Consumption of sugar sweetened beverages, artificially sweetened beverages, and fruit juice and incidence of type 2 diabetes: systematic review, meta-analysis, and estimation of population…

Overview of attention for article published in British Medical Journal, July 2015
Altmetric Badge

About this Attention Score

  • In the top 5% of all research outputs scored by Altmetric
  • Among the highest-scoring outputs from this source (#48 of 31,639)
  • High Attention Score compared to outputs of the same age (99th percentile)
  • High Attention Score compared to outputs of the same age and source (99th percentile)

Readers on

mendeley
307 Mendeley
citeulike
2 CiteULike
Title
Consumption of sugar sweetened beverages, artificially sweetened beverages, and fruit juice and incidence of type 2 diabetes: systematic review, meta-analysis, and estimation of population attributable fraction
Published in
British Medical Journal, July 2015
DOI 10.1136/bmj.h3576
Pubmed ID
Authors

Imamura, Fumiaki, O'Connor, Laura, Ye, Zheng, Mursu, Jaakko, Hayashino, Yasuaki, Bhupathiraju, Shilpa N, Forouhi, Nita G, Fumiaki Imamura, Laura O’Connor, Zheng Ye, Jaakko Mursu, Yasuaki Hayashino, Shilpa N Bhupathiraju, Nita G Forouhi

Abstract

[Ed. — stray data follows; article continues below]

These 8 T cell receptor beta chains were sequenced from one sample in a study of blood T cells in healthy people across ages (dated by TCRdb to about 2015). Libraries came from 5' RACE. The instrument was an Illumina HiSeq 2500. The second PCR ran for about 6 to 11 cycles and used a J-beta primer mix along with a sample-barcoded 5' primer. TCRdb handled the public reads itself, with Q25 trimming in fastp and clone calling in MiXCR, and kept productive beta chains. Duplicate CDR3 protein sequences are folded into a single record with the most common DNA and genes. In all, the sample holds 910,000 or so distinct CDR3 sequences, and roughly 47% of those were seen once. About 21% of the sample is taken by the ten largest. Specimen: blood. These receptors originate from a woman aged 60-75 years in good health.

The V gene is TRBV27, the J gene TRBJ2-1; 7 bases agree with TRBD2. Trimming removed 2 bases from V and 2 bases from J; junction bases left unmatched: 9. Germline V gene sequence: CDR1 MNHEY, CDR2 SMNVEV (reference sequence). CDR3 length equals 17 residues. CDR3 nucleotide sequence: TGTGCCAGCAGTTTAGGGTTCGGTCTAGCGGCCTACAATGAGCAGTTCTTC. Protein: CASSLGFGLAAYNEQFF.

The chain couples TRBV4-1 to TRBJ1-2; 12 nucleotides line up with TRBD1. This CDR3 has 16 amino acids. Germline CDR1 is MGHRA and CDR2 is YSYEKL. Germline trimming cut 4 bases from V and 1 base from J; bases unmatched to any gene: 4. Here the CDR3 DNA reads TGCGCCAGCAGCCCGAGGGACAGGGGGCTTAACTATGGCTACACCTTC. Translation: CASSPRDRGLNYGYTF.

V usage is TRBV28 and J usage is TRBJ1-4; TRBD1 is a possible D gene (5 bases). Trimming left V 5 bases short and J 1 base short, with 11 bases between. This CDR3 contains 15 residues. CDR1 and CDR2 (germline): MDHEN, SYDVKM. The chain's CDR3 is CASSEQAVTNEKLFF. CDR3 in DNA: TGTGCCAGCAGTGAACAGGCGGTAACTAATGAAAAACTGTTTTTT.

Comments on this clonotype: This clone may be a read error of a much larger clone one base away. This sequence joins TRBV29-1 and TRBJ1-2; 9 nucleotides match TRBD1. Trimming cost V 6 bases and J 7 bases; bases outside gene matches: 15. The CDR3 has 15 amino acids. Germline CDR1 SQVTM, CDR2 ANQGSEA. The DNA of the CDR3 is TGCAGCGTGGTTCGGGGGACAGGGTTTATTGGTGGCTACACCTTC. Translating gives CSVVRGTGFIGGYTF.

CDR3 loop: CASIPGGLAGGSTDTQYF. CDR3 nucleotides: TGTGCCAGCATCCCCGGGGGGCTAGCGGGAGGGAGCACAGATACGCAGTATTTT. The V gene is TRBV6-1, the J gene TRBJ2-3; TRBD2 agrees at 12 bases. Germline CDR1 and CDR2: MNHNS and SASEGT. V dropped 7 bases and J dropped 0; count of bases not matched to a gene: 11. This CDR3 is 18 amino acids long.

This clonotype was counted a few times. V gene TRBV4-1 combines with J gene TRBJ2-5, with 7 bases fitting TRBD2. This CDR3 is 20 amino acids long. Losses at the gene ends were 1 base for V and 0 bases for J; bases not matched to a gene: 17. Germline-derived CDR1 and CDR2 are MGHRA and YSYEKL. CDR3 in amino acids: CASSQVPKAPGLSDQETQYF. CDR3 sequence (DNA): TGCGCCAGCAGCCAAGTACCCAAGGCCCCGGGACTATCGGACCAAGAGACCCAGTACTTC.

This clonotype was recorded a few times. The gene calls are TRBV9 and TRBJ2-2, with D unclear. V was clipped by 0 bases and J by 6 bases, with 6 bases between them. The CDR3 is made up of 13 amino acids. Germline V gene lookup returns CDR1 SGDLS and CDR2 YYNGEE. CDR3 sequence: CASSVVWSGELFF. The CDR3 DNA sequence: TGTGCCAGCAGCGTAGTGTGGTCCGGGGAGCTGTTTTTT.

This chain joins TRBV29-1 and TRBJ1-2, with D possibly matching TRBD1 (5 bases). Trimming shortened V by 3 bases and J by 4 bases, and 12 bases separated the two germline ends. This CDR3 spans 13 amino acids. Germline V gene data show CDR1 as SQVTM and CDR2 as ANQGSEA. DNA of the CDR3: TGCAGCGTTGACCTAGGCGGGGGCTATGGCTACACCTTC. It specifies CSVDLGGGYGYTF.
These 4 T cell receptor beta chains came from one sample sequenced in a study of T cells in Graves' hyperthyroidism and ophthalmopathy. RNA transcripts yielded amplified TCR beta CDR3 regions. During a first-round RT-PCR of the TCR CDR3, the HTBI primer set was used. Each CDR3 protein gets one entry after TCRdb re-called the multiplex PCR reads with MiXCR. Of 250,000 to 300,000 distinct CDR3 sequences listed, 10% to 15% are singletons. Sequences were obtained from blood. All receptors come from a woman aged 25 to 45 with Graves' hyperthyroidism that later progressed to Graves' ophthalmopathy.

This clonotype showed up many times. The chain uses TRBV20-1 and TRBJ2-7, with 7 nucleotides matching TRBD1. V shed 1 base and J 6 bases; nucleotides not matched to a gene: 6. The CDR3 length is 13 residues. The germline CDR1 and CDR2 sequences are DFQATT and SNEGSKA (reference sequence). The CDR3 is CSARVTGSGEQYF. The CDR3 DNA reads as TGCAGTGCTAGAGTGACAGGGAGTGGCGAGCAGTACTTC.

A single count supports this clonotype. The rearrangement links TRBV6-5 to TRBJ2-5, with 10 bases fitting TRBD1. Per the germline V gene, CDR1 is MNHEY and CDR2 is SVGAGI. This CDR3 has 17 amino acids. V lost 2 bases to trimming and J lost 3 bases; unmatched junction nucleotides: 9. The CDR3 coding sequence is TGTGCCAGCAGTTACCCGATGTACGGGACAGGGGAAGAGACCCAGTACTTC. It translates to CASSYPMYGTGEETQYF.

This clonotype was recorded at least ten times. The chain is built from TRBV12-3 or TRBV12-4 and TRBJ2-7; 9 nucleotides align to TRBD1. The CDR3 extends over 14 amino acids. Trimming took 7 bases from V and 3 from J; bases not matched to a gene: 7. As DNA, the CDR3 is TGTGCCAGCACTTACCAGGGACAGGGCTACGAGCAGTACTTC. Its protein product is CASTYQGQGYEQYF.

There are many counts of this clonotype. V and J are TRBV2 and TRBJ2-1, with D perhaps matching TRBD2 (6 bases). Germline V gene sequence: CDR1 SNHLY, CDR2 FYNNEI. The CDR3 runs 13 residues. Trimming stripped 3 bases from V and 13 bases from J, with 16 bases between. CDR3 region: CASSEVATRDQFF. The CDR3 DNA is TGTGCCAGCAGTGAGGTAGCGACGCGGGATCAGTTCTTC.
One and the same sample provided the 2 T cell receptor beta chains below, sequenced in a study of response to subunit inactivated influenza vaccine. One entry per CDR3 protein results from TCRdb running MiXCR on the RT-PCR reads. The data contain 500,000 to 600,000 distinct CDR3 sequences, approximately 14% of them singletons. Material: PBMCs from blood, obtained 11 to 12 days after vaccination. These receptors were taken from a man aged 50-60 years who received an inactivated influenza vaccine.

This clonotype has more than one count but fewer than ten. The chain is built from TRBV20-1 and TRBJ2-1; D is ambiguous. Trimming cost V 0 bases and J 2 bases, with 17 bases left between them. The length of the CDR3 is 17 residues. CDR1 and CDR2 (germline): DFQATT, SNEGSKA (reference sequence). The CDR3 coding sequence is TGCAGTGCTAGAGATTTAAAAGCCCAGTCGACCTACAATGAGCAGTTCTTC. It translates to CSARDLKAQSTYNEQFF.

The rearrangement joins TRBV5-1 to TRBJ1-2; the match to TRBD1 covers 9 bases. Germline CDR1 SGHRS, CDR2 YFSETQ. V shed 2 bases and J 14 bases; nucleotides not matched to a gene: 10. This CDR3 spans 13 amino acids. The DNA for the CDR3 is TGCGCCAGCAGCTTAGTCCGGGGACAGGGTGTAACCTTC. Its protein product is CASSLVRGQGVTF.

To examine the prospective associations between consumption of sugar sweetened beverages, artificially sweetened beverages, and fruit juice with type 2 diabetes before and after adjustment for adiposity, and to estimate the population attributable fraction for type 2 diabetes from consumption of sugar sweetened beverages in the United States and United Kingdom. Systematic review and meta-analysis. PubMed, Embase, Ovid, and Web of Knowledge for prospective studies of adults without diabetes, published until February 2014. The population attributable fraction was estimated in national surveys in the USA, 2009-10 (n=4729 representing 189.1 million adults without diabetes) and the UK, 2008-12 (n=1932 representing 44.7 million). Random effects meta-analysis and survey analysis for population attributable fraction associated with consumption of sugar sweetened beverages. Prespecified information was extracted from 17 cohorts (38 253 cases/10 126 754 person years). Higher consumption of sugar sweetened beverages was associated with a greater incidence of type 2 diabetes, by 18% per one serving/day (95% confidence interval 9% to 28%, I(2) for heterogeneity=89%) and 13% (6% to 21%, I(2)=79%) before and after adjustment for adiposity; for artificially sweetened beverages, 25% (18% to 33%, I(2)=70%) and 8% (2% to 15%, I(2)=64%); and for fruit juice, 5% (-1% to 11%, I(2)=58%) and 7% (1% to 14%, I(2)=51%). Potential sources of heterogeneity or bias were not evident for sugar sweetened beverages. For artificially sweetened beverages, publication bias and residual confounding were indicated. For fruit juice the finding was non-significant in studies ascertaining type 2 diabetes objectively (P for heterogeneity=0.008). Under specified assumptions for population attributable fraction, of 20.9 million events of type 2 diabetes predicted to occur over 10 years in the USA (absolute event rate 11.0%), 1.8 million would be attributable to consumption of sugar sweetened beverages (population attributable fraction 8.7%, 95% confidence interval 3.9% to 12.9%); and of 2.6 million events in the UK (absolute event rate 5.8%), 79 000 would be attributable to consumption of sugar sweetened beverages (population attributable fraction 3.6%, 1.7% to 5.6%). Habitual consumption of sugar sweetened beverages was associated with a greater incidence of type 2 diabetes, independently of adiposity. Although artificially sweetened beverages and fruit juice also showd positive associations with incidence of type 2 diabetes, the findings were likely to involve bias. None the less, both artificially sweetened beverages and fruit juice were unlikely to be healthy alternatives to sugar sweetened beverages for the prevention of type 2 diabetes. Under assumption of causality, consumption of sugar sweetened beverages over years may be related to a substantial number of cases of new onset diabetes.